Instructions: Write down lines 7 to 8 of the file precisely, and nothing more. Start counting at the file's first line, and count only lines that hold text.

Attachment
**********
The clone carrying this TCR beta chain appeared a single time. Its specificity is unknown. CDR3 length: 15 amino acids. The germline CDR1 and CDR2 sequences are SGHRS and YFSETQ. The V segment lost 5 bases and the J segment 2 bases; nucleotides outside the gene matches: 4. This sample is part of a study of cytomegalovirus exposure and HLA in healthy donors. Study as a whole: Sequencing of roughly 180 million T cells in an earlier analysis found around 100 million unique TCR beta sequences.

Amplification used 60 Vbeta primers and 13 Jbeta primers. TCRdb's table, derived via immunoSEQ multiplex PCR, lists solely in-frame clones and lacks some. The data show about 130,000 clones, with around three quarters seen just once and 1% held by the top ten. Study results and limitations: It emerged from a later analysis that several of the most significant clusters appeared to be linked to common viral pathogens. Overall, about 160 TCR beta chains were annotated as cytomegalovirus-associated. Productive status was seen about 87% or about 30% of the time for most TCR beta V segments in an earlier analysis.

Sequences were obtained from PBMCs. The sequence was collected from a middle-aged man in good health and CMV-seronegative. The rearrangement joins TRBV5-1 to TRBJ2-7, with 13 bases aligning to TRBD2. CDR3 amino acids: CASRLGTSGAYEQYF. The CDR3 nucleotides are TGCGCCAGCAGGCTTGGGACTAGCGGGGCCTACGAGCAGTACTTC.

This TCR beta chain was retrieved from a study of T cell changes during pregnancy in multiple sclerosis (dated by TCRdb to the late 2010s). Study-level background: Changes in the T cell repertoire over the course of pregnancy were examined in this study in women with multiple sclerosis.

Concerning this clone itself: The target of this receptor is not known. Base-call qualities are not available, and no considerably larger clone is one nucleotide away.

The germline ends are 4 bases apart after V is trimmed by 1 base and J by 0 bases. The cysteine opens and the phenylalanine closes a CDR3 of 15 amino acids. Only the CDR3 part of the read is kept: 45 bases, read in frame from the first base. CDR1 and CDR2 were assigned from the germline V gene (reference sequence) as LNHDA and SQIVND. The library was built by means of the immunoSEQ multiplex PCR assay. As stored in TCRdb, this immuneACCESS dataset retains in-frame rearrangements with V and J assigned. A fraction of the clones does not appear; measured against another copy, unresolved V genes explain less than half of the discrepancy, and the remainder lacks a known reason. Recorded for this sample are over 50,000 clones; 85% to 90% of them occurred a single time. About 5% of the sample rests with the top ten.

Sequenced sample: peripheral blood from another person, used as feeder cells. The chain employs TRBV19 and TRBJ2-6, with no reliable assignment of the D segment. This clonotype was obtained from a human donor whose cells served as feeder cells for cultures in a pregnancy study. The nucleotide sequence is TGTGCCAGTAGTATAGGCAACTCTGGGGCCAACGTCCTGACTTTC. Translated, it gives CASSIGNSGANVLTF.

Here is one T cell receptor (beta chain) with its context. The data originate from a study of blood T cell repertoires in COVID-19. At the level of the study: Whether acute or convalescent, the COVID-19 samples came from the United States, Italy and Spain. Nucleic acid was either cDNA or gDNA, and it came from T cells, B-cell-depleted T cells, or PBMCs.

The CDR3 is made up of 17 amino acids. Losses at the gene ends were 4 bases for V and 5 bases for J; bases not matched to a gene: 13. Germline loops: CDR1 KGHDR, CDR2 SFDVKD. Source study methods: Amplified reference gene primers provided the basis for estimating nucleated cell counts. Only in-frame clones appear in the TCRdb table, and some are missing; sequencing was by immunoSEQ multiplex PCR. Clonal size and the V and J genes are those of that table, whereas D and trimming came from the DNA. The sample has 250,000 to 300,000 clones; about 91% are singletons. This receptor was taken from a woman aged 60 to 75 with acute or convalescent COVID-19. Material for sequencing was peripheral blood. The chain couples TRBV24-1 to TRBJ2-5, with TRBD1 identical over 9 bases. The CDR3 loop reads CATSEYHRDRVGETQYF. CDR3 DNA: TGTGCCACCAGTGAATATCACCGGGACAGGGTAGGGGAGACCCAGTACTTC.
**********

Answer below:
Sequenced sample: peripheral blood from another person, used as feeder cells. The chain employs TRBV19 and TRBJ2-6, with no reliable assignment of the D segment. This clonotype was obtained from a human donor whose cells served as feeder cells for cultures in a pregnancy study. The nucleotide sequence is TGTGCCAGTAGTATAGGCAACTCTGGGGCCAACGTCCTGACTTTC. Translated, it gives CASSIGNSGANVLTF.

Here is one T cell receptor (beta chain) with its context. The data originate from a study of blood T cell repertoires in COVID-19. At the level of the study: Whether acute or convalescent, the COVID-19 samples came from the United States, Italy and Spain. Nucleic acid was either cDNA or gDNA, and it came from T cells, B-cell-depleted T cells, or PBMCs.